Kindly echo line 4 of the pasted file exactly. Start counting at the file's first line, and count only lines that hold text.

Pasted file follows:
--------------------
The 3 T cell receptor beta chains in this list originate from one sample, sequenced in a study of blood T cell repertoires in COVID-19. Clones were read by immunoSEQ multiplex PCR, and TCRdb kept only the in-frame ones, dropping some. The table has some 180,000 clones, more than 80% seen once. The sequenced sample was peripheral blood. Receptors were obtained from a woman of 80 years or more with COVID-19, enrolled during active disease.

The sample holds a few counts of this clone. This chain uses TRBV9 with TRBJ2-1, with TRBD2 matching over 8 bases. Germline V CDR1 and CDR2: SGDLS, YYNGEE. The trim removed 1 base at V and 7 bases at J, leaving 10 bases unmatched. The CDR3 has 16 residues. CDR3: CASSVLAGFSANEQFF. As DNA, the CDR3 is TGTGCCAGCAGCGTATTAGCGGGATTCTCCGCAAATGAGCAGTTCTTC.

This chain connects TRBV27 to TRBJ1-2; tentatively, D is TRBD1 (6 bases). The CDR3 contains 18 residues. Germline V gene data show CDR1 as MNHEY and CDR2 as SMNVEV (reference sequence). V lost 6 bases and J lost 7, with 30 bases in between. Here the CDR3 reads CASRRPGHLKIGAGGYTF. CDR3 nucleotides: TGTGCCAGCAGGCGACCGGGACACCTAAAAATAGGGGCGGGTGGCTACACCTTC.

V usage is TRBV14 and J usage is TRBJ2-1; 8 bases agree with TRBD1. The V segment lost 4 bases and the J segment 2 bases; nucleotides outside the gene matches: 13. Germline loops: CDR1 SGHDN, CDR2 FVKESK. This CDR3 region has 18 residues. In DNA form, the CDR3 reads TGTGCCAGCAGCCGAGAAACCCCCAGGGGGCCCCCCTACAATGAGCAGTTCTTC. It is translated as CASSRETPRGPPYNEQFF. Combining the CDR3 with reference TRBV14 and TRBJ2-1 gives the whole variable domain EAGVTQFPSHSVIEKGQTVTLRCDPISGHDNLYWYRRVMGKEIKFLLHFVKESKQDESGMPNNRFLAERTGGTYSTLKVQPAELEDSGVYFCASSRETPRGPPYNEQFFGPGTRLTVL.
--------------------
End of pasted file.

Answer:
V usage is TRBV14 and J usage is TRBJ2-1; 8 bases agree with TRBD1. The V segment lost 4 bases and the J segment 2 bases; nucleotides outside the gene matches: 13. Germline loops: CDR1 SGHDN, CDR2 FVKESK. This CDR3 region has 18 residues. In DNA form, the CDR3 reads TGTGCCAGCAGCCGAGAAACCCCCAGGGGGCCCCCCTACAATGAGCAGTTCTTC. It is translated as CASSRETPRGPPYNEQFF. Combining the CDR3 with reference TRBV14 and TRBJ2-1 gives the whole variable domain EAGVTQFPSHSVIEKGQTVTLRCDPISGHDNLYWYRRVMGKEIKFLLHFVKESKQDESGMPNNRFLAERTGGTYSTLKVQPAELEDSGVYFCASSRETPRGPPYNEQFFGPGTRLTVL.